For Mac users, 2000 was a year that began with the cool blue waters of Aqua and ended in a storm of red ink. It began with Steve Jobs dropping “interim” from his CEO title, only to find himself struggling with the company’s first serious financial crisis since its return to profitability. It was the year of the Cube, and the year in which Mac OS X got tantalizingly closer to reality. But it was also the year in which a fairy-tale comeback was transformed into something more akin to a nail-biting suspense drama as users — and Wall Street — wondered if Jobs could once again work his magic on the computer industry.
It was a busy year for Apple and the Mac, and looking back at the past 12 months proved to be a big job. So the editors and reporters from MacWEEK and MacCentral have joined forces to review the most important Mac events of 2000:
Brad Gibson looks at Apple’s financial performance, noting one analyst’s analogy: “It’s like Apple came around a bend in the road driving 90 miles an hour and slammed right into a brick wall.”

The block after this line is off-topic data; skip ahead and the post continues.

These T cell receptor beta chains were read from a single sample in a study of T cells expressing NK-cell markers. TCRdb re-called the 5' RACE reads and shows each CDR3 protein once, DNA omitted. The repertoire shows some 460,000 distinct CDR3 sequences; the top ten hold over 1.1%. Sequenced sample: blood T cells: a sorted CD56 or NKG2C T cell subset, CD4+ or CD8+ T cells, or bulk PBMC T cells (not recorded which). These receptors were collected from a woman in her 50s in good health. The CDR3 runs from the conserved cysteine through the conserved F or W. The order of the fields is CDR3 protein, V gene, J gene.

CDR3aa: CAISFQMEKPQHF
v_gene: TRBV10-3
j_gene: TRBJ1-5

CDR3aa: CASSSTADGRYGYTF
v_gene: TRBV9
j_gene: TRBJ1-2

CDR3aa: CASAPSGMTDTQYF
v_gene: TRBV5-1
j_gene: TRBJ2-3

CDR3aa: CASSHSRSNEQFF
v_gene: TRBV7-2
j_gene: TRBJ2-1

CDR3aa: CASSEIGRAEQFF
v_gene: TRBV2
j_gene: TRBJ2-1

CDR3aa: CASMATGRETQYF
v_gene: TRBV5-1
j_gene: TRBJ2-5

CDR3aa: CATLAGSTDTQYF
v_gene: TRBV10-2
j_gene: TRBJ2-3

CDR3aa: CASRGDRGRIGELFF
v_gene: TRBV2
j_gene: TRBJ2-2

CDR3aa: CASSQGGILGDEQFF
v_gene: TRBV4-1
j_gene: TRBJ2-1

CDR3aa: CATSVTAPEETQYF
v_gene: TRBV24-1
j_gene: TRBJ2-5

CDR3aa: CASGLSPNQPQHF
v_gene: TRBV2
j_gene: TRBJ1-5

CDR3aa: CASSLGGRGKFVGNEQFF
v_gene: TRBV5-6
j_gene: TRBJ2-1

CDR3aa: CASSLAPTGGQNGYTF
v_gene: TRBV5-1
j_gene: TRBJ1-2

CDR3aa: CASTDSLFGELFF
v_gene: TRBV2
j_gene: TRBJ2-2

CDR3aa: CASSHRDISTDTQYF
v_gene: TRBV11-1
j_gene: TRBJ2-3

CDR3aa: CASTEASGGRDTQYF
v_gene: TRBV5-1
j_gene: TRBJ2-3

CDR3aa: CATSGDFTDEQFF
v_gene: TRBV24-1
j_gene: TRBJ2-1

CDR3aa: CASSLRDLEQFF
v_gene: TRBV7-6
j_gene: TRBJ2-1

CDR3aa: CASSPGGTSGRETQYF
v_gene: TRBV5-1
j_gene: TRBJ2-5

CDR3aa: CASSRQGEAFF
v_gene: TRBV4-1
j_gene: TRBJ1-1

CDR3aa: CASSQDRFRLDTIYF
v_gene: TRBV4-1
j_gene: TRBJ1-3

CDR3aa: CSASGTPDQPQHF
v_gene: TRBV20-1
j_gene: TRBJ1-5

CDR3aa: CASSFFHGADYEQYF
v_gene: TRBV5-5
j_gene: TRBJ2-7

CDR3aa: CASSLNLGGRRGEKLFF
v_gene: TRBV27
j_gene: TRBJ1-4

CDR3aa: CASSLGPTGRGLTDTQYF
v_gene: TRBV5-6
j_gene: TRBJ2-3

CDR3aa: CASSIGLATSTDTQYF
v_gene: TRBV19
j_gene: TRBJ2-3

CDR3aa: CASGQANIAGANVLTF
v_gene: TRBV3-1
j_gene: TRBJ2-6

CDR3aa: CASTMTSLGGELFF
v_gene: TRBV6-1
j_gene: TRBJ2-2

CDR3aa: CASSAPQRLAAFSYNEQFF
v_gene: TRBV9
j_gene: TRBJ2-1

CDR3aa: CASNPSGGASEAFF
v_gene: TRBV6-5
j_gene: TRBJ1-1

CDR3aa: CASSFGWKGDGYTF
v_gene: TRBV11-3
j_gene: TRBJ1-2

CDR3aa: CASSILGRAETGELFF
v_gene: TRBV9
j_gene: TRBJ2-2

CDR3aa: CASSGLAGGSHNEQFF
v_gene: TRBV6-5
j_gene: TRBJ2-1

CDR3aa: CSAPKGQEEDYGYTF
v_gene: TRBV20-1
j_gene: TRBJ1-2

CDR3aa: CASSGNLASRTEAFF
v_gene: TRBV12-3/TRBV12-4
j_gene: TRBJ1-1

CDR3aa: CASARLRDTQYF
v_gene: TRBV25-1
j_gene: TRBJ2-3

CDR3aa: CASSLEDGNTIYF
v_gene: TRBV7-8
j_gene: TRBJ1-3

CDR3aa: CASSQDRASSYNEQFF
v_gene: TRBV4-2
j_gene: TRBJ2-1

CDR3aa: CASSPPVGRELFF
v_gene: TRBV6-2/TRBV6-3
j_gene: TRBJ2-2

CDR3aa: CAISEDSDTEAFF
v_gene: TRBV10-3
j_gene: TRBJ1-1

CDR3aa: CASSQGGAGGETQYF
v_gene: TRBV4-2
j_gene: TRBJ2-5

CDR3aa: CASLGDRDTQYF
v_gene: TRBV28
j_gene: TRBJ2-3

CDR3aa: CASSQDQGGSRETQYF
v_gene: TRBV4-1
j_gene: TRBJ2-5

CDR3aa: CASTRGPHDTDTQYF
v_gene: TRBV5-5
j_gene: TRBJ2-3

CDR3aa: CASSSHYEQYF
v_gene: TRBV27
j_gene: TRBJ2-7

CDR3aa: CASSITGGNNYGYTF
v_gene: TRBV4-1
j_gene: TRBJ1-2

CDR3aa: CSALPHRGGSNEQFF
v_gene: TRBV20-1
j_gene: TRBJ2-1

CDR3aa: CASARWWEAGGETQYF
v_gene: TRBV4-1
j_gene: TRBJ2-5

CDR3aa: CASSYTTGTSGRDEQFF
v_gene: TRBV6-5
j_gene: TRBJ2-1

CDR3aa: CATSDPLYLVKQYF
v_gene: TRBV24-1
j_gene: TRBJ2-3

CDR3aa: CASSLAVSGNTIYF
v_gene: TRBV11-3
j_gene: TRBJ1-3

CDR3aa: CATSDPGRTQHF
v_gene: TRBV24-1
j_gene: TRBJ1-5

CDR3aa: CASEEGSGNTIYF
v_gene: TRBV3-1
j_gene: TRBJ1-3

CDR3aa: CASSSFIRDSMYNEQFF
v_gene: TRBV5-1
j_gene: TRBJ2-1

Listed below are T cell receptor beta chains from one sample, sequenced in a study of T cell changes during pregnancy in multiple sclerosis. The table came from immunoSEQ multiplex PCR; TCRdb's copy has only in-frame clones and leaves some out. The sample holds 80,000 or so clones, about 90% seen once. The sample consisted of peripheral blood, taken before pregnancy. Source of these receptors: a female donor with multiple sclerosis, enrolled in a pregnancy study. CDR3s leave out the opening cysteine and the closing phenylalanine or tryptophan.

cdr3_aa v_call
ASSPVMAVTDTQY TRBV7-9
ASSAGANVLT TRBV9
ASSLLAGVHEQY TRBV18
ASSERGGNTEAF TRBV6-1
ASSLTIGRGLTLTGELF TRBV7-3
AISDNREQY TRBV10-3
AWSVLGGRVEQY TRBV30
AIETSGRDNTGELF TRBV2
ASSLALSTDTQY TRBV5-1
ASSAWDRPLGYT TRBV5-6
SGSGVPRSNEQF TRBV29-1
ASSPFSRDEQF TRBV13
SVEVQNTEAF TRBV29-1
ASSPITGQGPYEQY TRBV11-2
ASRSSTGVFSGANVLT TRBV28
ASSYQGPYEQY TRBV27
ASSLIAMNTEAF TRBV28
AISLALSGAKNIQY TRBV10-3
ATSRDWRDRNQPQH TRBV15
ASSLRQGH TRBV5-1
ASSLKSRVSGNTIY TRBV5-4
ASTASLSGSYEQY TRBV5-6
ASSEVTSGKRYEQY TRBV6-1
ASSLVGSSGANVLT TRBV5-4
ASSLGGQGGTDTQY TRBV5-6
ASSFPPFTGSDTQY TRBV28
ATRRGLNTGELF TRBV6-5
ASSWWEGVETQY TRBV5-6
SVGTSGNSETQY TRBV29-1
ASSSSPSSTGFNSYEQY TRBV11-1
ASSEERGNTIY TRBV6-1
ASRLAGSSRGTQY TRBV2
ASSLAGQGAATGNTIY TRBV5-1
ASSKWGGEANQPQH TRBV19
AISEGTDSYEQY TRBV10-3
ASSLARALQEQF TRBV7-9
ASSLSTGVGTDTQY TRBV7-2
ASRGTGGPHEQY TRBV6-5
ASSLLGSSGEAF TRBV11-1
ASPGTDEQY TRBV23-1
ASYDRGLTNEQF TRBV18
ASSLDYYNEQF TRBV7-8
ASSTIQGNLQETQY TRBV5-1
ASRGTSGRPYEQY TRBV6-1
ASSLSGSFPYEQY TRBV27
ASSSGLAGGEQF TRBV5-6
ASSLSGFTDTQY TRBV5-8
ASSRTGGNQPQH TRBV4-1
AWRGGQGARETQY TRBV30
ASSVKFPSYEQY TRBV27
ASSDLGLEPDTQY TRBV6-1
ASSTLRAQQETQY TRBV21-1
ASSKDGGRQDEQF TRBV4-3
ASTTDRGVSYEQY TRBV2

Dennis Sellers reviews a year’s worth of Mac trade shows: Macworld Expo San Francisco, Macworld Expo Tokyo, Macworld Expo New York and Apple Expo in Paris.
Stephen Beale and David Read cover Apple’s Y2K hardware: new laptops, new iMacs, dual-processor Power Mac G4 systems and the G4 Cube.
Stephen Beale looks at the year’s software rollouts, including Mac OS X Public Beta, Microsoft Office 2001, graphics upgrades from Adobe Systems and Macromedia and a host of products from smaller vendors.
Peter Cohen covers developments in Macintosh games and graphics cards, including ATI’s Radeon, Nvidia’s moves toward the Mac market and the end of the line for 3dfx.
Joe LiPetri reviews major developments in digital imaging hardware: printers, scanners, digital cameras and displays.